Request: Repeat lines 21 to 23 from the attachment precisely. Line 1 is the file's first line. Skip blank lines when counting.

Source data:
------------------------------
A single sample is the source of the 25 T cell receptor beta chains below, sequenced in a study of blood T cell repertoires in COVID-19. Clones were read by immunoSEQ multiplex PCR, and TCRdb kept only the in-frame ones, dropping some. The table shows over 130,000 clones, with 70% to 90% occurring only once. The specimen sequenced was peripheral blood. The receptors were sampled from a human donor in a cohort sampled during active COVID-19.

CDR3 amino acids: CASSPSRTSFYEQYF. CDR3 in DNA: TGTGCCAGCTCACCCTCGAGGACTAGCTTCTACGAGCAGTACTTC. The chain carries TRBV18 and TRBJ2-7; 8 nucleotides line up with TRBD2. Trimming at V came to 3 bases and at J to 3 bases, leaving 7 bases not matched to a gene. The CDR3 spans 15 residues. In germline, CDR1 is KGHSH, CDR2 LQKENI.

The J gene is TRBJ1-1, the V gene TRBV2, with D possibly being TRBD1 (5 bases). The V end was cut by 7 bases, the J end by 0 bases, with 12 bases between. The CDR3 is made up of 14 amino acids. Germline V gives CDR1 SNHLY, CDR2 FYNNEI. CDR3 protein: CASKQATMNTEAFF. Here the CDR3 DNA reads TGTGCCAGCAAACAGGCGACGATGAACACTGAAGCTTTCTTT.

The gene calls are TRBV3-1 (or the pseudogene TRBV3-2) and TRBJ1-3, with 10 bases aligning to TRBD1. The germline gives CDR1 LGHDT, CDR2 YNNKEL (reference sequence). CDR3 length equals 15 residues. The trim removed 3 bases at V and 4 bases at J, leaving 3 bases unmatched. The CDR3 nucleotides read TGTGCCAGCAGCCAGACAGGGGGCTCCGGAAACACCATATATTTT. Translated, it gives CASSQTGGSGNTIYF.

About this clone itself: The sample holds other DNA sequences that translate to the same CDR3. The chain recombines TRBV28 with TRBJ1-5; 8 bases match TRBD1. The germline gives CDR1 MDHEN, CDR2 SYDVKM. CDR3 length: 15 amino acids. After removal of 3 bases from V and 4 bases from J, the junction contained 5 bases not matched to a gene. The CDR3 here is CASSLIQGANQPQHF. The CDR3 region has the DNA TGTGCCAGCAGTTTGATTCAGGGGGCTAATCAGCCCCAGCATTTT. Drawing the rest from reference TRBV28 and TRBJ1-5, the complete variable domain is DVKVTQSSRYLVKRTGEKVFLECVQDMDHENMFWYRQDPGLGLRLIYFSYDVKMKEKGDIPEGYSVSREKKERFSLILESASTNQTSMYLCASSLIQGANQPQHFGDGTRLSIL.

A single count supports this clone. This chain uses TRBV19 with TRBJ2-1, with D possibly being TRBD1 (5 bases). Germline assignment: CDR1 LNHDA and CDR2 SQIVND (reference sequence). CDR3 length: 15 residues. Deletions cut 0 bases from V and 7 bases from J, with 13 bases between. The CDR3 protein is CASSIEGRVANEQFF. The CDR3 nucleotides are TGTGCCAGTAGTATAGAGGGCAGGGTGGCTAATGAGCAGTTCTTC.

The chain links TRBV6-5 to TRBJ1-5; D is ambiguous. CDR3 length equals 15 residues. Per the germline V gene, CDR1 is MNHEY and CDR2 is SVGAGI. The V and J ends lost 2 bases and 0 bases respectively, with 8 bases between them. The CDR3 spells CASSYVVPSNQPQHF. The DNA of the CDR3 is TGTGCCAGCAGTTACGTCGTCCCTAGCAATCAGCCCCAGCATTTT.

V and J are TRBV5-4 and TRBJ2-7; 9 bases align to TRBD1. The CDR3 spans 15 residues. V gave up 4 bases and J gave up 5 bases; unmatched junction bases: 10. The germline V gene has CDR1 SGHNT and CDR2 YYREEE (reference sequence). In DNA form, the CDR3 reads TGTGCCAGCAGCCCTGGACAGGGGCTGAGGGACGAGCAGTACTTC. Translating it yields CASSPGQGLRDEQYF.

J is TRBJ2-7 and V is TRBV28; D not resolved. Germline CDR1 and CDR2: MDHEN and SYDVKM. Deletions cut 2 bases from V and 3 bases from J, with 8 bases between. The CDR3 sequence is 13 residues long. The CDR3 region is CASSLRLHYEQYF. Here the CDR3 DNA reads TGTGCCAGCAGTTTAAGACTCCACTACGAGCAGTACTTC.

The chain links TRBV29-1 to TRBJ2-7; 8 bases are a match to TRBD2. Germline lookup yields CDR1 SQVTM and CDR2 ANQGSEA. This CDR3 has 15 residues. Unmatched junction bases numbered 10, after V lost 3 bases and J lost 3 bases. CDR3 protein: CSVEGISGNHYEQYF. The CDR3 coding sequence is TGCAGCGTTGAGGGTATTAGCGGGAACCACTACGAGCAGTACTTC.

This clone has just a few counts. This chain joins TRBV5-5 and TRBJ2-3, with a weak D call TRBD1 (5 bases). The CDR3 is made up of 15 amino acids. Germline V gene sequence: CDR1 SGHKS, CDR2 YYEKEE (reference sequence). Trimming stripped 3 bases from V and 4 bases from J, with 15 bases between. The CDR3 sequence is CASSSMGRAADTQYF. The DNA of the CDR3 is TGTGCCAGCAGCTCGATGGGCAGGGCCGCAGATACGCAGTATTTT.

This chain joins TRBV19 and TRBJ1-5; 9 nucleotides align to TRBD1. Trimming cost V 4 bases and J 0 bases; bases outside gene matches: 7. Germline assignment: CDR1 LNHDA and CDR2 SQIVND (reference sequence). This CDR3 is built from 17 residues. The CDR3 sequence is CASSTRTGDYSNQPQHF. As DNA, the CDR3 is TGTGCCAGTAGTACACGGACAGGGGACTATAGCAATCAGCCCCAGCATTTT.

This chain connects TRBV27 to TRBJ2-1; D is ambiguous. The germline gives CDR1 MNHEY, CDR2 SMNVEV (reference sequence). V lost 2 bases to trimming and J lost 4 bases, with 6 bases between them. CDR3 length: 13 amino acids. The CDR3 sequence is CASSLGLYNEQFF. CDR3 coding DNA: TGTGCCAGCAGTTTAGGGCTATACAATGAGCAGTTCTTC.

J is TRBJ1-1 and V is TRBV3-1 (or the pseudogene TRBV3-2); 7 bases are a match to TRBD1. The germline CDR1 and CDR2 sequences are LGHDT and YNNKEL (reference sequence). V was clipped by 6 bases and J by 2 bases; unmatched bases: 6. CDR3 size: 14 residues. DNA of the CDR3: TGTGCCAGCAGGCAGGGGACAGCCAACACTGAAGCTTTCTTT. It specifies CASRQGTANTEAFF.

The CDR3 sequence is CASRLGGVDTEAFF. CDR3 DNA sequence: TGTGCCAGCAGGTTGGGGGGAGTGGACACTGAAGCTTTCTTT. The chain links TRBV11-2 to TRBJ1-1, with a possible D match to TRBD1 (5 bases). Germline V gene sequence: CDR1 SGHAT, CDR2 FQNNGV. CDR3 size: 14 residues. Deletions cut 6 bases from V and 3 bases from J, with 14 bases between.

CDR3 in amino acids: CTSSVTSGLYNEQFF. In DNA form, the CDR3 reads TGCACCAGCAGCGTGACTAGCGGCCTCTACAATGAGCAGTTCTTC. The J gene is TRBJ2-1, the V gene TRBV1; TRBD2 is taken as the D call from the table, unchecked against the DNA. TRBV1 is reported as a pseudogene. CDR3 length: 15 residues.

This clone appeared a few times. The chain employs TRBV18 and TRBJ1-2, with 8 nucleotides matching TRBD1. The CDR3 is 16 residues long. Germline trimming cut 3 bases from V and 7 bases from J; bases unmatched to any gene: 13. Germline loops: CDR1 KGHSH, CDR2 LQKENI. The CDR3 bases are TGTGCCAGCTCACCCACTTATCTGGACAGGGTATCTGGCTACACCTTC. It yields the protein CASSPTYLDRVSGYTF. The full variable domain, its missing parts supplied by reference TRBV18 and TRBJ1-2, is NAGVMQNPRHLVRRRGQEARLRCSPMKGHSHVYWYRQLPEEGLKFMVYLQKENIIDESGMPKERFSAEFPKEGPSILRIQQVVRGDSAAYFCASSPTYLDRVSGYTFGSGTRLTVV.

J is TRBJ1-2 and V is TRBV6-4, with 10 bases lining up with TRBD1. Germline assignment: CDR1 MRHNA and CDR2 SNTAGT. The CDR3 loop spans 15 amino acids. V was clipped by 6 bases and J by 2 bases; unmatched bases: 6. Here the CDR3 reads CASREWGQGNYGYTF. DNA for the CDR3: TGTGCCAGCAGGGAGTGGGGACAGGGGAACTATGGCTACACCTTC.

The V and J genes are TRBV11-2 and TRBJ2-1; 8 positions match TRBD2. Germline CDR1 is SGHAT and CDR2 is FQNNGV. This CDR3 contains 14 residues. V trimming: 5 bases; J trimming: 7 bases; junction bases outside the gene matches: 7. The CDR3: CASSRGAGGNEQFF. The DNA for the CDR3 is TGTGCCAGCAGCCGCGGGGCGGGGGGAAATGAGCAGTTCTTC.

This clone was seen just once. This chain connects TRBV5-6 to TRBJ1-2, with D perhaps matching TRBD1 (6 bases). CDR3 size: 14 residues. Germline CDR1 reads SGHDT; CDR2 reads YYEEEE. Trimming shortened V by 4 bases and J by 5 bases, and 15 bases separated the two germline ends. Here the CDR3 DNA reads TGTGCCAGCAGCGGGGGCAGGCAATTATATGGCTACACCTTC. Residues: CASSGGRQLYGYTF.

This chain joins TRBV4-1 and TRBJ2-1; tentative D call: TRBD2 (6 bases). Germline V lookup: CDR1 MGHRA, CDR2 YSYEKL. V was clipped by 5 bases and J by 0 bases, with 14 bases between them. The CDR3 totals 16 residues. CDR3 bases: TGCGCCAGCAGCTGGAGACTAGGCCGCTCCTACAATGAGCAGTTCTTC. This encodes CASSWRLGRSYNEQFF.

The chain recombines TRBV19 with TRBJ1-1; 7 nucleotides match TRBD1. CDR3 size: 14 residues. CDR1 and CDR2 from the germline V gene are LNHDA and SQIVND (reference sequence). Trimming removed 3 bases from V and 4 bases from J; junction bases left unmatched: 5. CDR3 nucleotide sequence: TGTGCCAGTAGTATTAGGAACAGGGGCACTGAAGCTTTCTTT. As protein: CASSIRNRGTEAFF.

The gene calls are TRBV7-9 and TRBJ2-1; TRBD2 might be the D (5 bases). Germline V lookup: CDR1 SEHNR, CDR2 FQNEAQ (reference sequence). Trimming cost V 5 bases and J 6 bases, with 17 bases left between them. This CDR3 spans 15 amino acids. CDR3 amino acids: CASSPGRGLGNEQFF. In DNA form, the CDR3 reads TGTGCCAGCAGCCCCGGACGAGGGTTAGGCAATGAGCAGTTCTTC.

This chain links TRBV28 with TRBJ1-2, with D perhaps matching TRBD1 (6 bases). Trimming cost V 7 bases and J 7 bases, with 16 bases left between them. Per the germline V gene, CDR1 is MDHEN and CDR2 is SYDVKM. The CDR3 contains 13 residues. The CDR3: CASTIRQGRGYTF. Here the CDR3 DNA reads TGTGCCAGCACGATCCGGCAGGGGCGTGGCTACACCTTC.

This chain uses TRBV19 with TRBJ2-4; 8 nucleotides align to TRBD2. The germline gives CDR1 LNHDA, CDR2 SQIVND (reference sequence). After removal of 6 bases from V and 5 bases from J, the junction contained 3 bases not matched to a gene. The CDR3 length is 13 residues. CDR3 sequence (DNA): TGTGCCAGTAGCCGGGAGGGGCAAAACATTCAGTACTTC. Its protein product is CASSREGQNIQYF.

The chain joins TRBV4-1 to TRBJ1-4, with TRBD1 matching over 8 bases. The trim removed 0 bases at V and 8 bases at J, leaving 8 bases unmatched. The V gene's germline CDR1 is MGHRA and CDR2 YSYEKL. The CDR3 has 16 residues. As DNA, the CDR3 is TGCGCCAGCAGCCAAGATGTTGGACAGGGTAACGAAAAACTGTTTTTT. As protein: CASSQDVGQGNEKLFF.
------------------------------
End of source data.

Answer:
This chain joins TRBV4-1 and TRBJ2-1; tentative D call: TRBD2 (6 bases). Germline V lookup: CDR1 MGHRA, CDR2 YSYEKL. V was clipped by 5 bases and J by 0 bases, with 14 bases between them. The CDR3 totals 16 residues. CDR3 bases: TGCGCCAGCAGCTGGAGACTAGGCCGCTCCTACAATGAGCAGTTCTTC. This encodes CASSWRLGRSYNEQFF.

The chain recombines TRBV19 with TRBJ1-1; 7 nucleotides match TRBD1. CDR3 size: 14 residues. CDR1 and CDR2 from the germline V gene are LNHDA and SQIVND (reference sequence). Trimming removed 3 bases from V and 4 bases from J; junction bases left unmatched: 5. CDR3 nucleotide sequence: TGTGCCAGTAGTATTAGGAACAGGGGCACTGAAGCTTTCTTT. As protein: CASSIRNRGTEAFF.

The gene calls are TRBV7-9 and TRBJ2-1; TRBD2 might be the D (5 bases). Germline V lookup: CDR1 SEHNR, CDR2 FQNEAQ (reference sequence). Trimming cost V 5 bases and J 6 bases, with 17 bases left between them. This CDR3 spans 15 amino acids. CDR3 amino acids: CASSPGRGLGNEQFF. In DNA form, the CDR3 reads TGTGCCAGCAGCCCCGGACGAGGGTTAGGCAATGAGCAGTTCTTC.